March 25, 2011

¡Salud! (with an update from our querido Dr. de la Concha)

Recently some blogs that I follow have been commenting about healthcare in Mexico.   On the three posts I've read I have mainly seen positive comments by Americans who have received treatment without so much hassle.  Then after one post, there was an anonymous commenter who started spreading around his or her first world / third world crap and now I have to write about it because it made me mad.

 The post basically mentioned how easy it was to have blood work done and how it is ready within a day and how convenient it is to make an appointment with a doctor, etc.  The commenter said this (verbatim): "We don't understand expats in Mexico frothing about the wonderful health care. Your "doctor" couldn't qualify for a PA license in the states. Pharmacies in Mexico now station a credentialed "MD" at a welk-up to prescribe medication. Doesn't take much thought to figure out how that's profitable for the pharmacy...If all you want is blood and pee analysis that's available like one hour photo processing most anywhere in the world. Thank your stars you have the where withall and proximity to properly trained and equiped diagnosticians in the first world should God forbid you become seriously ill. In Mexico you'll probably be too far gone before you find answers!"  
I of course couldn't leave it alone and commented on all my great experience with public and private healthcare in Mexico.  The person came back by saying that even though our pediatrician says he worked in Chicago there are other doctors who lie about having fellowships in the U.S. so it is implied our doc is lying too.  Our pediatrician did work in Chicago and would probably be offended at being called a liar.  Maybe I'll let him write his own post.  The person also said that the reason healthcare is expensive in the U.S. is because no one is turned away.  Well I happen to think that healthcare is expensive because of insurance providers adding their percentage onto EVERYTHING.   How is it that I can get a blood test here for 100 dollars and in the U.S. it costs over 500?    The whole health care issue makes my blood boil because I believe it should be free for everyone and not cause the stress that it does for people in the U.S. who all of a sudden become ill and go bankrupt trying to get well.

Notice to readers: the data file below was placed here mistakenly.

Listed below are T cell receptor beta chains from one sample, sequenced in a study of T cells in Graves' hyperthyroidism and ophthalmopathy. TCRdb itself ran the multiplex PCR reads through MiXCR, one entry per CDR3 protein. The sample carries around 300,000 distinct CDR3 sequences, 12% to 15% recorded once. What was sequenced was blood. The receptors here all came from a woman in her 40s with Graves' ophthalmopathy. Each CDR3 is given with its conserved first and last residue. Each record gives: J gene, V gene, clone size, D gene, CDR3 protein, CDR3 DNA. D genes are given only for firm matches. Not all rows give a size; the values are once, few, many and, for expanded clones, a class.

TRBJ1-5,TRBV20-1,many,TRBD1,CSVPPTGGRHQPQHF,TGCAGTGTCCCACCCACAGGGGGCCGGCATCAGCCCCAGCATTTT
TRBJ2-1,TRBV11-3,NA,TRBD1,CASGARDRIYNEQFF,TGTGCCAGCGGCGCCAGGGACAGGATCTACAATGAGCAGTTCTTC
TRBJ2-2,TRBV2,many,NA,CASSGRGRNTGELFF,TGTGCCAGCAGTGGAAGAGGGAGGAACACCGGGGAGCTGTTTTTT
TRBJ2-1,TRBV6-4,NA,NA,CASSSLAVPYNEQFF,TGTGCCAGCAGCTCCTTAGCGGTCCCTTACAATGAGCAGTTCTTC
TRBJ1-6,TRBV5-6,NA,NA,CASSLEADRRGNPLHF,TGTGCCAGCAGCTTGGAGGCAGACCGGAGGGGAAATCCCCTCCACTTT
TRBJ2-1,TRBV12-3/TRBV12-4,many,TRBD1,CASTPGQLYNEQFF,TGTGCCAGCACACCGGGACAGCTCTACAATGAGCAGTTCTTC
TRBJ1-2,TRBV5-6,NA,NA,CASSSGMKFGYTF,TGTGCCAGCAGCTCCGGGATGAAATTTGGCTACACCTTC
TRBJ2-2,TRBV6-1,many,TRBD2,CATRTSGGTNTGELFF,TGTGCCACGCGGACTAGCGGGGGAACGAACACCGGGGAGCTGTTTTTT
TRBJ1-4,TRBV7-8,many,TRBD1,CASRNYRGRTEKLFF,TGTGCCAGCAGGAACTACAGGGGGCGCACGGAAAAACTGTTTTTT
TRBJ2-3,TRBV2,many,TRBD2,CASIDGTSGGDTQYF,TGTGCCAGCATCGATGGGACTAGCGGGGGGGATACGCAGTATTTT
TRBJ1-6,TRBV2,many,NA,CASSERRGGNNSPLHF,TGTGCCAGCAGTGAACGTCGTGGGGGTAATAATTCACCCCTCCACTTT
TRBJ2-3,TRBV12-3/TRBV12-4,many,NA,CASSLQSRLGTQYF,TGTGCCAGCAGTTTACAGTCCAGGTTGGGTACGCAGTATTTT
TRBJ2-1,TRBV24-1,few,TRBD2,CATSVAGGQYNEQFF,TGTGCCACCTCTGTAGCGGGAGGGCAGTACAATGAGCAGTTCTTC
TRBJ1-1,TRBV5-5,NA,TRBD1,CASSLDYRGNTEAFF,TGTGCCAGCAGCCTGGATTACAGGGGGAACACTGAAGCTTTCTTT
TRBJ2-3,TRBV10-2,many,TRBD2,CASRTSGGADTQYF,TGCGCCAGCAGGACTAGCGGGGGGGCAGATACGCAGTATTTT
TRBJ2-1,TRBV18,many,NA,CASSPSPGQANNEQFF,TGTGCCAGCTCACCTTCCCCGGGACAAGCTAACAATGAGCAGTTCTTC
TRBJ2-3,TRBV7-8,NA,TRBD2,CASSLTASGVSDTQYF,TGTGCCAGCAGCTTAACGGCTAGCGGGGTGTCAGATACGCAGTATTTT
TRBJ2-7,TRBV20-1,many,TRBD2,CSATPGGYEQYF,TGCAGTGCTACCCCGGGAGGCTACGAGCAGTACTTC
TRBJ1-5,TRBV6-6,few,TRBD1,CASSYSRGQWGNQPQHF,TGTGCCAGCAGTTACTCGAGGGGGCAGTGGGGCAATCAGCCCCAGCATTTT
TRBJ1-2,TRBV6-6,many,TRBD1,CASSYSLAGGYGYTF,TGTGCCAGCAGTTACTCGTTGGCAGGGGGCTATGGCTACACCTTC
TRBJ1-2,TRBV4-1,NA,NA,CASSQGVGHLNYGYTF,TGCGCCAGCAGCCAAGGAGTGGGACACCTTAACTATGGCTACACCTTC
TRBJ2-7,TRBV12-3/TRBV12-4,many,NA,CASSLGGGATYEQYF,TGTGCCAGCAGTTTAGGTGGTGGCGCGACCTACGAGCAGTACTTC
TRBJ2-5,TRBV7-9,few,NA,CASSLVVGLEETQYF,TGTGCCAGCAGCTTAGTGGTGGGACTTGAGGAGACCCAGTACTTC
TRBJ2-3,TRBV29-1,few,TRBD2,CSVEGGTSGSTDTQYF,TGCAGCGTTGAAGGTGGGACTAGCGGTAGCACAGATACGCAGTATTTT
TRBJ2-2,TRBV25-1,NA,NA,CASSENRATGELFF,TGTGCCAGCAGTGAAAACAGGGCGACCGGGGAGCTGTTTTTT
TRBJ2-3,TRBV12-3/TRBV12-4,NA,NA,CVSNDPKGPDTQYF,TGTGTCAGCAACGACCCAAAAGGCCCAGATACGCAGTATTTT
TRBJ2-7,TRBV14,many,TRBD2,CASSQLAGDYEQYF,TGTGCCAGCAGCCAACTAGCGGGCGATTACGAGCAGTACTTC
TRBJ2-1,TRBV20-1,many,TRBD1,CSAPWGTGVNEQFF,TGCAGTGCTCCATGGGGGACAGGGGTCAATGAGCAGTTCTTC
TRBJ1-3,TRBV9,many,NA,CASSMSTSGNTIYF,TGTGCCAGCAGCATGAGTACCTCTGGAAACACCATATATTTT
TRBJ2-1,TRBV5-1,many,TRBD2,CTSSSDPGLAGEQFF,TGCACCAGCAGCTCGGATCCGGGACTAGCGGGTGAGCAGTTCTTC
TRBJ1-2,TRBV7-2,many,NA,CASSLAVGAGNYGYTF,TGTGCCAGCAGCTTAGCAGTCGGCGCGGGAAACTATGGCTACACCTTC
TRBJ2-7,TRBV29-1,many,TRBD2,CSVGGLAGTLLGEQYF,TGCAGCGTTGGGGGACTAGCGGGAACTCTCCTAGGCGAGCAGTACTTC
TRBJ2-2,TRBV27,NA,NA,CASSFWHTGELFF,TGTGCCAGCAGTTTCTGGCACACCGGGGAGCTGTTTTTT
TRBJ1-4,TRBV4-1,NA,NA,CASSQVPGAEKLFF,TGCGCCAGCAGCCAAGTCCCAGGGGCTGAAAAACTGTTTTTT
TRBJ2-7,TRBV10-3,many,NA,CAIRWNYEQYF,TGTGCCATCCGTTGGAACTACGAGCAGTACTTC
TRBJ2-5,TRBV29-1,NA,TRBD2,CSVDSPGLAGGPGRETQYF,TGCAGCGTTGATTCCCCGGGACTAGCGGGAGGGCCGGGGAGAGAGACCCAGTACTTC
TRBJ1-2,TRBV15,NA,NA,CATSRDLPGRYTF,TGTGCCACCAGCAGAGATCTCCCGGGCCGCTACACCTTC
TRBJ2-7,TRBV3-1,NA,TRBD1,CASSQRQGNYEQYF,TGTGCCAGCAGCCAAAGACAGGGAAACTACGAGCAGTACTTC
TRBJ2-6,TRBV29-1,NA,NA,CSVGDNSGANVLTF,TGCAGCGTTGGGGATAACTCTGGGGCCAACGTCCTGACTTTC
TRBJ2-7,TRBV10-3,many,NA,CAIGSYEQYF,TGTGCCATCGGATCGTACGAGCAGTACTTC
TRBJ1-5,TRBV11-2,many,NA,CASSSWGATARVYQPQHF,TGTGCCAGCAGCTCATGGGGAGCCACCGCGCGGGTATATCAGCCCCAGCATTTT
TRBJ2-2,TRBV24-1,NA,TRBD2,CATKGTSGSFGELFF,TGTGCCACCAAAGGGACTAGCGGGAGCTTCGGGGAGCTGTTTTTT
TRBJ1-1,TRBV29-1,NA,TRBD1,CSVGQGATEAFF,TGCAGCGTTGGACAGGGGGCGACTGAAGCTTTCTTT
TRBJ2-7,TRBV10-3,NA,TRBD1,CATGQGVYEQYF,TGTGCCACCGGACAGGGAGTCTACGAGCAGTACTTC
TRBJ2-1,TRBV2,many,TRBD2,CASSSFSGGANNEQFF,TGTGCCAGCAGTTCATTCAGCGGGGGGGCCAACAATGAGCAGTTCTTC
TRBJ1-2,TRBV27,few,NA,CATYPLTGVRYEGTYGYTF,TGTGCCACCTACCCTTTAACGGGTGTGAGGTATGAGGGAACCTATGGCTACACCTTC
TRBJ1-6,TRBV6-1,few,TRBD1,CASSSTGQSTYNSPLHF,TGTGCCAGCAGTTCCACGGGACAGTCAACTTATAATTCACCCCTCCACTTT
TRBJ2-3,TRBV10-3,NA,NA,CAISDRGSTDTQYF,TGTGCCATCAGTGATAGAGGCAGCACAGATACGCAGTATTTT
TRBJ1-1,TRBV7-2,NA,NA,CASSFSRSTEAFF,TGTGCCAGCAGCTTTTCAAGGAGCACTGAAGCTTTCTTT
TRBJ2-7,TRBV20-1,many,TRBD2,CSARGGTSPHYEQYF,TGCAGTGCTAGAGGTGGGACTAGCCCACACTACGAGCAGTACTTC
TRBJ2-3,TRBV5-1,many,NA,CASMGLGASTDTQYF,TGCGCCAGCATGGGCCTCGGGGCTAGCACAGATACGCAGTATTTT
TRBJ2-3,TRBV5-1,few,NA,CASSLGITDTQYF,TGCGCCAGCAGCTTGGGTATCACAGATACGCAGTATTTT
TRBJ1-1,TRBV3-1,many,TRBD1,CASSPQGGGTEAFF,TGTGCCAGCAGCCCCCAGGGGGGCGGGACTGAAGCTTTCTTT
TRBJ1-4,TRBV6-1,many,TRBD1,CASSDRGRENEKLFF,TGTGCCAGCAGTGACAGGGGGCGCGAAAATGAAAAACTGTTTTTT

Please feel free to share your experiences.  I know it is an imperfect system, Mexico's healthcare, but at least it exists.  And as far as private doctors are concerned, I am convinced that they are very well qualified and am  so thankful for ours.


So this is what our pediatrician had to say to the anonymous commentator...via facebook with his permission:

Once, being a physician from Illinois, I went with my child to a pharmacy in Las Vegas with an earache secondary to otitis media. I asked him to give me an antibiotic for the infection. The pharmacist said that my licence was good in Illinois but not in Nevada, and told me that I had to see a "DR" in Las Vegas. Knowing the "perfect conditions of the USA" I went to a public phone, called the pharmacist and pescribed over the phone the antibiotic for my child. Ten minutes later I went to the pharmacy and picked up the drug and told the pharmacist that He believed me over the phone but not personally. He said that I could not do that. I said: I just did it.

I am American and the quality of life in Puebla is much better in México than in the USA. I do not owe anything, thank god!!!!!!   I am a Board certified pediatrician, granted for life in USA and I prefer the warm, personal care in México. Sorry gringo country men.


  1. That's awesome, Karen!

    If the anonymous commentator responds again, I think I may just have to send him/her this further response!

    People like that (the commentator) tend to get me down, but you have picked me up bigtime!

    I do love snappy (and well thought-out) responses. Ahhh . . .

  2. Hi Jill! I was worried that you might not like a whole blown out debate on your comment page so I had to write here. I'm glad it picked you up :)

  3. Heh, that pretty much says it all: "Being sick in Mexico stinks"

    Rotten doctors, rotten medicine. You could die from a minor infection because of the incompetence.

    Pity American children at the hands of Mexican quacks.

    Charlotte Henderson-Villareal
    San Antonio and San Miguel Allende

  4. From One Country to Another
    Doctors Visits

  5. I will stand by our doctor. That doesn't mean they are all great. I'm sorry for people that have had bad experiences and I'm thankful for my great ones.